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No More Trauma

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Miles Kelly
Miles Kelly


In an unspecified time during the Teen Titans comics, a man with enhancements similar to Cyborg's attacks Dr. Sarah Charles on the day of her wedding to Deshaun, a young scientist. Cyborg rushes in for the save, discovering how Deshaun, connected to Project M, has sold the technology used to turn Stone into Cyborg to the military. He also finds that the enhanced man was Ron Evers, once Vic's best friend now turned terrorist, who was seeking vengeance for the soldiers used as test subjects. After Cyborg manages to calm down his friend and discovers the truth: Mr. Orr, revealed as the mastermind behind Project M's cyborg research, brings his Stone-derived best subjects: the current Equus, an armored form of the Wildebeest, and a cyberized man sporting enhancements even more powerful than Stone's current ones called Cyborg 2.0.


"Cyborg" is not the same thing as bionics, biorobotics, or androids; it applies to an organism that has restored function or especially, enhanced abilities due to the integration of some artificial component or technology that relies on some sort of feedback, for example: prostheses, artificial organs, implants or, in some cases, wearable technology.[2] Cyborg technologies may enable or support collective intelligence.[3] A related, possibly broader, term is the "augmented human".[2][4][5] While cyborgs are commonly thought of as mammals, including humans, they might also conceivably be any kind of organism.

In A Cyborg Manifesto, Donna Haraway rejects the notion of rigid boundaries between humanity and technology, arguing that, as humans depend on more technology over time, humanity and technology have become too interwoven to draw lines between them. She believes that since we have allowed and created machines and technology to be so advanced, there should be no reason to fear what we have created, and cyborgs should be embraced because they are now part of human identities.[7]

According to some definitions of the term, the physical attachments that humans have with even the most basic technologies have already made them cyborgs.[8] In a typical example, a human with an artificial cardiac pacemaker or implantable cardioverter-defibrillator, would be considered a cyborg, since these devices measure voltage potentials in the body, perform signal processing, and can deliver electrical stimuli, using this synthetic feedback mechanism to keep that person alive. Implants, especially cochlear implants, that combine mechanical modification with any kind of feedback response are also cyborg enhancements. Some theorists[who?] cite such modifications as contact lenses, hearing aids, smartphones,[9] or intraocular lenses as examples of fitting humans with technology to enhance their biological capabilities.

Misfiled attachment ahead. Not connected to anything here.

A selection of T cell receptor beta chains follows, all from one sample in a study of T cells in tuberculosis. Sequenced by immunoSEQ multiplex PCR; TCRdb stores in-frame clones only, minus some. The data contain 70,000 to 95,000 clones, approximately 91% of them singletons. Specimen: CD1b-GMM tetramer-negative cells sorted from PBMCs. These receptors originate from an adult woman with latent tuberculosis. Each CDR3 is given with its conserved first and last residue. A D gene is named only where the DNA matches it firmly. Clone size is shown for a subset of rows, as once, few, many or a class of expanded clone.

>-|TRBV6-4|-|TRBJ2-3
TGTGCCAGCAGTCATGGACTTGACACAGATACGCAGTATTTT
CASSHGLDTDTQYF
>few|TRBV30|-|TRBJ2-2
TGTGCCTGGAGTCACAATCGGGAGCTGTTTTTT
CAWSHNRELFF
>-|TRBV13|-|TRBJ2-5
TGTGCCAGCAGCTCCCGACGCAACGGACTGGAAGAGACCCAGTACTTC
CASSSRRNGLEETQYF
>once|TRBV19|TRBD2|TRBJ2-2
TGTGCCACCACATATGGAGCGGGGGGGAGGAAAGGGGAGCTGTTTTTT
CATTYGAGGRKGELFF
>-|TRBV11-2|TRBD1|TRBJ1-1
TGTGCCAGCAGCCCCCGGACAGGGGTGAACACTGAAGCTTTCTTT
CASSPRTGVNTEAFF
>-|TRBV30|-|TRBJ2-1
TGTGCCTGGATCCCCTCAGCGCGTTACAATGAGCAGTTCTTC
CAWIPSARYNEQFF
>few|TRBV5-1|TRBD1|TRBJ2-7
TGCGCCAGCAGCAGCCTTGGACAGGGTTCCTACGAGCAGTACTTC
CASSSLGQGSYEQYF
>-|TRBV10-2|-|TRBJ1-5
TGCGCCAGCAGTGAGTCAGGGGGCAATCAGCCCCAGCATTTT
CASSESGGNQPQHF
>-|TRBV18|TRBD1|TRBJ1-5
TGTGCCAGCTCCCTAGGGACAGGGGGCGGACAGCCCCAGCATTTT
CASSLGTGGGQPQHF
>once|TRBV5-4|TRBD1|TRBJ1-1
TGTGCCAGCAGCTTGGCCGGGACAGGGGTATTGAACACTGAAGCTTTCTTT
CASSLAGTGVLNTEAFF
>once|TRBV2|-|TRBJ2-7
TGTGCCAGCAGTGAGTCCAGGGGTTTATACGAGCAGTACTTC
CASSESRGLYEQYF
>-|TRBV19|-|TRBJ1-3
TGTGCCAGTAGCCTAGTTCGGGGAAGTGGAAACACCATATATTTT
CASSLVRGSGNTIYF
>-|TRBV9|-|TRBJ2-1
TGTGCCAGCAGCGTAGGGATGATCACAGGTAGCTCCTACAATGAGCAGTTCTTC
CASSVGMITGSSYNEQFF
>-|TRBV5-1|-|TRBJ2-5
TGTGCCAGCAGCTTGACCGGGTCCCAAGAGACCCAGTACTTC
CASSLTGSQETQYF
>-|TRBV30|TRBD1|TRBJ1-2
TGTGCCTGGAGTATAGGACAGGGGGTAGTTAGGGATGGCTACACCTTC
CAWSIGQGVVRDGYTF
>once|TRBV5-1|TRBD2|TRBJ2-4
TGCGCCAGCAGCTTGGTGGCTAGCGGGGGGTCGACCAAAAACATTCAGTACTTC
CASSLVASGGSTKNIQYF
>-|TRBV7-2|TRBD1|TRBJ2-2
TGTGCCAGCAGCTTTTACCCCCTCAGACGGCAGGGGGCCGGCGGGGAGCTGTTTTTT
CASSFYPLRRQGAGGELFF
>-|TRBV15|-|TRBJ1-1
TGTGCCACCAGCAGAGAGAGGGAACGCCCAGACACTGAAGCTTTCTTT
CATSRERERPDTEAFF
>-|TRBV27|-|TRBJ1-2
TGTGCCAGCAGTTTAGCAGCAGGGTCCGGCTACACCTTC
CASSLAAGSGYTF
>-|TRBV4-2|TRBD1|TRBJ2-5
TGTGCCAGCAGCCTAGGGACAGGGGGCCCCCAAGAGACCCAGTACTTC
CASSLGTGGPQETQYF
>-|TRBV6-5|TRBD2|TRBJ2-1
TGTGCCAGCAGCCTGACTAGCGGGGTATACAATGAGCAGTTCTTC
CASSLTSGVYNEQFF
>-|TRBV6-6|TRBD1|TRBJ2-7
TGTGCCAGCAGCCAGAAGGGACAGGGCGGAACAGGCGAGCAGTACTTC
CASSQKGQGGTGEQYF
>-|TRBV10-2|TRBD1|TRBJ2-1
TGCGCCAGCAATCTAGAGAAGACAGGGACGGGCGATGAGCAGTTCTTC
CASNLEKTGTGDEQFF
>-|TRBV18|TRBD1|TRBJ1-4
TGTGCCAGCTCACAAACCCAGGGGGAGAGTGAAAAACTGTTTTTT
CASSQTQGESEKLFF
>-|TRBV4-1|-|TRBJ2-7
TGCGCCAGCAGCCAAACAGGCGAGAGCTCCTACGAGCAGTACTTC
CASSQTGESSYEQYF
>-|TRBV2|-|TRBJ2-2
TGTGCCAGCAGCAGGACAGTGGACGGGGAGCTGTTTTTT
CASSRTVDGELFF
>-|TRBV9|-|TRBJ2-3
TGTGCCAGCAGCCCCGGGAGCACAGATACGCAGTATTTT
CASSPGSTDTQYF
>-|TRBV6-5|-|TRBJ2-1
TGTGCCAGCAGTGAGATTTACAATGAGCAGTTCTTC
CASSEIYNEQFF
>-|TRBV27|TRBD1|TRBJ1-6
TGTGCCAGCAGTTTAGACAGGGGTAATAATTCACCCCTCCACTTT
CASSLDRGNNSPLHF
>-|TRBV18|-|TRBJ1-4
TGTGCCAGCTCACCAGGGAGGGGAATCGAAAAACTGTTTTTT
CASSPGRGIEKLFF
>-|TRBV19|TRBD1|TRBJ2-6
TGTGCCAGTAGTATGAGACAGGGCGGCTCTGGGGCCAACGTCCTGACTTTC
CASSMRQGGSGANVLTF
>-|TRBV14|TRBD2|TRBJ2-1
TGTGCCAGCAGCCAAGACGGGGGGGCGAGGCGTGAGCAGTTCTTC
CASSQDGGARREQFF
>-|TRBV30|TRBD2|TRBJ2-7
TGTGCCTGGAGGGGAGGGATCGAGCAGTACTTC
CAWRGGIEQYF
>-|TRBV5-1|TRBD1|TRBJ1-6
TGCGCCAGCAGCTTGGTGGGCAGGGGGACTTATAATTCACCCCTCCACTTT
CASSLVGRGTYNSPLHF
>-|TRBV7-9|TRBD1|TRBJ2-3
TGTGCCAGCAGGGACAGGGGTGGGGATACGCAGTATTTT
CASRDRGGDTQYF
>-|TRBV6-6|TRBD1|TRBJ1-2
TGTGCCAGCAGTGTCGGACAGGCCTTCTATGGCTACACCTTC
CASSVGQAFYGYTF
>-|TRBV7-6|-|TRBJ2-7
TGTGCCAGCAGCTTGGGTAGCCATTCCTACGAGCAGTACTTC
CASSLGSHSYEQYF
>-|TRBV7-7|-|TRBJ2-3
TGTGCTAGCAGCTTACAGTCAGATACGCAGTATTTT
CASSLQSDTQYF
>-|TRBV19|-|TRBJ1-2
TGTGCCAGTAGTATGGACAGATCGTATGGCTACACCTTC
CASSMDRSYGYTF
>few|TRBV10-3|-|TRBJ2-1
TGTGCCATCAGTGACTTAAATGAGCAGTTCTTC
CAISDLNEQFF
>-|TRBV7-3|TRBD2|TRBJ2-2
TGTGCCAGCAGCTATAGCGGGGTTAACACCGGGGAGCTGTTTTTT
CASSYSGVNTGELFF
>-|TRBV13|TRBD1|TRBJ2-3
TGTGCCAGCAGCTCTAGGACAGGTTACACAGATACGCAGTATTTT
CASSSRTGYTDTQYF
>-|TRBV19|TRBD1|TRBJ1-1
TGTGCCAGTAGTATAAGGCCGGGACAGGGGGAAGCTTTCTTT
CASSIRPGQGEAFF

As cyborgs currently are on the rise, some theorists[who?] argue there is a need to develop new definitions of aging. For instance, a bio-techno-social definition of aging has been suggested.[10]

Bruce Sterling, in his Shaper/Mechanist universe, suggested an idea of an alternative cyborg called 'Lobster', which is made not by using internal implants, but by using an external shell (e.g. a powered exoskeleton).[12] Unlike human cyborgs, who appear human externally but are synthetic internally (e.g., the Bishop type in the Alien franchise), Lobster looks inhuman externally but contains a human internally (such as in Elysium and RoboCop). The computer game Deus Ex: Invisible War prominently features cyborgs called Omar, Russian for 'lobster'.

In science fiction, the most stereotypical portrayal of a cyborg is a person (or, more rarely, an animal) with visible added mechanical parts. These include the superhero Cyborg from DC Comics and the Borg race from the Star Trek Universe.

However, cyborgs can also be portrayed as looking more robotic or more organic. They may appear as humanoid robots, such as Robotman from DC's Doom Patrol or most varieties of the Cybermen from Doctor Who; they can appear as non-humanoid robots such as the Daleks (again, from Doctor Who) or like the majority of the motorball players in Battle Angel Alita and its prequel Ashen Victor.

More human-appearing cyborgs may cover up their mechanical parts with armor or clothing, such as Darth Vader (Star Wars) or Misty Knight (Marvel Comics). Cyborgs may have mechanical parts or bodies that appear human. For example, the eponymous Six Million Dollar Man and the Bionic Woman (from their respective television series) have prostheses externally identical to the body parts that they replaced; while Major Motoko Kusanagi (Ghost in the Shell) is a full-body cyborg whose body appears human. In these examples, among others, it is common for cyborgs to have superhuman (physical or mental) abilities, including great strength, enhanced senses, computer-assisted brains, or built-in weaponry.